Microsoft Office Tutorials and References
In Depth Information
Referencing names
You can refer to a workbook-level name just by using its name from any sheet in the workbook. For worksheet-
level names, you must precede the name with the name of the worksheet unless you're using it on its own work-
For example, assume that you have a workbook with two sheets: Sheet1 and Sheet2. In this workbook, you have
Total_Sales (a workbook-level name), North_Sales (a worksheet-level name on Sheet1), and South_Sales (a
worksheet-level name on Sheet2). On Sheet1 or Sheet2, you can refer to Total_Sales by simply using this name:
If you're on Sheet1 and you want to refer to North_Sales, you can use a similar formula because North_Sales is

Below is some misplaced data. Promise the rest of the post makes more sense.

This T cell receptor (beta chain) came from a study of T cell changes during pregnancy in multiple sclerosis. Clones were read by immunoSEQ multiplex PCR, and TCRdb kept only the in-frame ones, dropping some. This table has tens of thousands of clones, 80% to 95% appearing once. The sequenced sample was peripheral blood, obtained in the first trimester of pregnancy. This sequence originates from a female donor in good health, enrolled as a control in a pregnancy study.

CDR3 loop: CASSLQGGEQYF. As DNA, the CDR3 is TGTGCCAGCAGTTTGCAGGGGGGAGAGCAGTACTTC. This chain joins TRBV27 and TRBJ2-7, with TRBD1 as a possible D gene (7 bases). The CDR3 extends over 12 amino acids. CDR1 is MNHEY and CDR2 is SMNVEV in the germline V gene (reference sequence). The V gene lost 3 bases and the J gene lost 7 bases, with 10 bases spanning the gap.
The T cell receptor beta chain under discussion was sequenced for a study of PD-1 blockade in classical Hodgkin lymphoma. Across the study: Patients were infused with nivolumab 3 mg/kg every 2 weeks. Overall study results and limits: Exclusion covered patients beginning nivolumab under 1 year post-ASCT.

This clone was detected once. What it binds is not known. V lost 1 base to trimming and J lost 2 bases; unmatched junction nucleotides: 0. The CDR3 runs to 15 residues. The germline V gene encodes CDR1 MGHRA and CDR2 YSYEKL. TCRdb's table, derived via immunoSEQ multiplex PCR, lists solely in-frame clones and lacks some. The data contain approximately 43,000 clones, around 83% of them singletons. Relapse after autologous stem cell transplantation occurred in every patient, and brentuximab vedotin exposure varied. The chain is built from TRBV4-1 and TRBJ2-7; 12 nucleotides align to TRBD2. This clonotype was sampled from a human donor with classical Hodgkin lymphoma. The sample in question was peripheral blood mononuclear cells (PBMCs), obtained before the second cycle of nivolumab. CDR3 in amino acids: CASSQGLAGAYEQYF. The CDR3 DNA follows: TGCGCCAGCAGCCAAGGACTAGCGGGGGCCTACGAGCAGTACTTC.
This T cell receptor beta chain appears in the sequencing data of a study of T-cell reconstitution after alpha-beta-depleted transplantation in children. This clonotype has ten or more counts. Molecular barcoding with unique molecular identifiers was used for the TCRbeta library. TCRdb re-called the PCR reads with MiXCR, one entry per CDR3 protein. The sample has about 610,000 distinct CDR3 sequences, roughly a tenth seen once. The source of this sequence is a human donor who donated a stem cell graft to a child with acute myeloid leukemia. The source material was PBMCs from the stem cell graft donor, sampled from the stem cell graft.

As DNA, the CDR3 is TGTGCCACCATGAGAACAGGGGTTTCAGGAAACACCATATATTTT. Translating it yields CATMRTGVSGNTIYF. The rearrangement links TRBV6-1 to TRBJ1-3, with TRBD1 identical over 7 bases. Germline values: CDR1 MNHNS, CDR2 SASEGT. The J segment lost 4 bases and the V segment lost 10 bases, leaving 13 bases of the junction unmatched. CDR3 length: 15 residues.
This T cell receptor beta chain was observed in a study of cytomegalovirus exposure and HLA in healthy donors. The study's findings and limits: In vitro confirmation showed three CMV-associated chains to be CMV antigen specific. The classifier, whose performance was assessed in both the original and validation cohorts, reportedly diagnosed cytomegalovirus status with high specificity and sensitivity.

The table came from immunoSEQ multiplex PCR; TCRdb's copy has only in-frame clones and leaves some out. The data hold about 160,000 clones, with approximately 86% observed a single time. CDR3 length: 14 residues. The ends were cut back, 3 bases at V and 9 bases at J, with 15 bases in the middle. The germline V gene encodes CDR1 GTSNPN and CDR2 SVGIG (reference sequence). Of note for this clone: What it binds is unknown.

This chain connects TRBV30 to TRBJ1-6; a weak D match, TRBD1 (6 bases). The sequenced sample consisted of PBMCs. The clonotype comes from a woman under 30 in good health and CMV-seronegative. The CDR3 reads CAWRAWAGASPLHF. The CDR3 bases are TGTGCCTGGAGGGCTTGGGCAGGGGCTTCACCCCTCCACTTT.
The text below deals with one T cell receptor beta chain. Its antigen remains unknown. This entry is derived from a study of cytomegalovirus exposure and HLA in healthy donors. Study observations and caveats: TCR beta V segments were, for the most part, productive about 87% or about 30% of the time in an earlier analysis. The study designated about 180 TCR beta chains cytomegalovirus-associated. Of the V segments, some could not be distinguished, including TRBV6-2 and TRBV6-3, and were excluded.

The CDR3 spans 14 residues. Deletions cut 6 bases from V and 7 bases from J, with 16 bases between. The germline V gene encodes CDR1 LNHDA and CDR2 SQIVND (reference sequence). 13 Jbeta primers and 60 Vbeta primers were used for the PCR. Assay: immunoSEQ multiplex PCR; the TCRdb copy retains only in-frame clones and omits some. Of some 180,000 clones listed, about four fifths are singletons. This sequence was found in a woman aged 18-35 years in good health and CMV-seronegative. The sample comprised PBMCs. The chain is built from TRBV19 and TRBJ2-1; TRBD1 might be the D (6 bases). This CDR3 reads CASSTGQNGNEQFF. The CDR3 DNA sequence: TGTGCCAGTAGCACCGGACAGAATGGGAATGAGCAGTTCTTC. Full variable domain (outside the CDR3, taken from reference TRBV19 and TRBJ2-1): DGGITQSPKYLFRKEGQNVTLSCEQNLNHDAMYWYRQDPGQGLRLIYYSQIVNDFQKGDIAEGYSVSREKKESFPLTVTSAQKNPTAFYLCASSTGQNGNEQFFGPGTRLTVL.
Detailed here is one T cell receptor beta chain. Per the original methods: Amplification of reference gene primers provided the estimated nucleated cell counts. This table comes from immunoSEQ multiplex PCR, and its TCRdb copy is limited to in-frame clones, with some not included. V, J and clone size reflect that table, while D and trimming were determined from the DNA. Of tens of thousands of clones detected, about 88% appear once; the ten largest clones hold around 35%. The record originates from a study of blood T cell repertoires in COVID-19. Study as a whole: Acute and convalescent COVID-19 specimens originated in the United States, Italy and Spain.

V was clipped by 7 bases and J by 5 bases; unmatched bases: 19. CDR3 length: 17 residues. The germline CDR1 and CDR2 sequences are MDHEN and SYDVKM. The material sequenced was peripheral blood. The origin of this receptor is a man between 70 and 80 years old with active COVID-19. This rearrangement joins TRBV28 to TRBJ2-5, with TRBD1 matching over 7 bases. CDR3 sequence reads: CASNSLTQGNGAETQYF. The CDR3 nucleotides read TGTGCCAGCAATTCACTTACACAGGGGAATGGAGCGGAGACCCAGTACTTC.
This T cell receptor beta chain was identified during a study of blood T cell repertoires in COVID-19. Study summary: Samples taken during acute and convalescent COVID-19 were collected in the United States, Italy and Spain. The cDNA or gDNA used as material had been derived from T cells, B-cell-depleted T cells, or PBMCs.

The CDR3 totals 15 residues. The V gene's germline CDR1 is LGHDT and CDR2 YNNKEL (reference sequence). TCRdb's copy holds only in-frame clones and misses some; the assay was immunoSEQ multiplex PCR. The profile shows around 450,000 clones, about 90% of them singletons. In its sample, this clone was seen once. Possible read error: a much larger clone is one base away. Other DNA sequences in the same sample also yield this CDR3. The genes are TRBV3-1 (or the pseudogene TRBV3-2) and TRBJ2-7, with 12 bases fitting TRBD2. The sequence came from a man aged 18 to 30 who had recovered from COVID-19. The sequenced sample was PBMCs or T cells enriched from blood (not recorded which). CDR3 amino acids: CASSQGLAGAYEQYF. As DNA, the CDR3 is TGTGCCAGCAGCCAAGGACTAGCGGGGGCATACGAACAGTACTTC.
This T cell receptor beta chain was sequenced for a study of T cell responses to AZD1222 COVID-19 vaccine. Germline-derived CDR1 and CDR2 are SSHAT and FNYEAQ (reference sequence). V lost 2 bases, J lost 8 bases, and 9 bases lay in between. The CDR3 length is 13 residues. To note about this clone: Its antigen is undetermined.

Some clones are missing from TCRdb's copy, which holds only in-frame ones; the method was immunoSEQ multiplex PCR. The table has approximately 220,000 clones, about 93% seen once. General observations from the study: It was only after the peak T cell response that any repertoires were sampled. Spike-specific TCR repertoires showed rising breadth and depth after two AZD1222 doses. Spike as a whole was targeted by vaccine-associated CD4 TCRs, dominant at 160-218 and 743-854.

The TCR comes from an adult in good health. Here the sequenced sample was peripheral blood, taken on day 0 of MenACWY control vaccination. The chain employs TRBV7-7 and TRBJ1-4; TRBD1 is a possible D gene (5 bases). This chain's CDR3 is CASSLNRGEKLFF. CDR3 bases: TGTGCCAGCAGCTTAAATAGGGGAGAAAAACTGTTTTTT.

defined on Sheet1:
However, if you want to refer to South_Sales on Sheet1, you'll need to do a little more work. Sheet1 can't “see”
the name South_Sales because it's defined on another sheet. Sheet1 can see workbook-level names and
worksheet-level names only as defined on Sheet1. To refer to South_Sales on Sheet1, prefix the name with the
worksheet name and an exclamation point:
If your worksheet name contains a space, enclose the worksheet name in single
quotes when referring to a name defined on that sheet:
='My Sheet'!My_Name
Only the worksheet-level names on the current sheet appear in the Name box. Similarly,
only worksheet-level names on the current sheet appear in the list under Formu-
las ⇒ Defined Names ⇒ Use in Formulas.
Referencing names from another workbook
Chapter 2 describes how to use links to reference cells or ranges in other workbooks. The same rules apply
when using names defined in another workbook.
For example, the following formula uses a range named MonthlySales, a workbook-level name defined in a
workbook named Annual Budget.xlsx (which is assumed to be open):
Search JabSto ::

Custom Search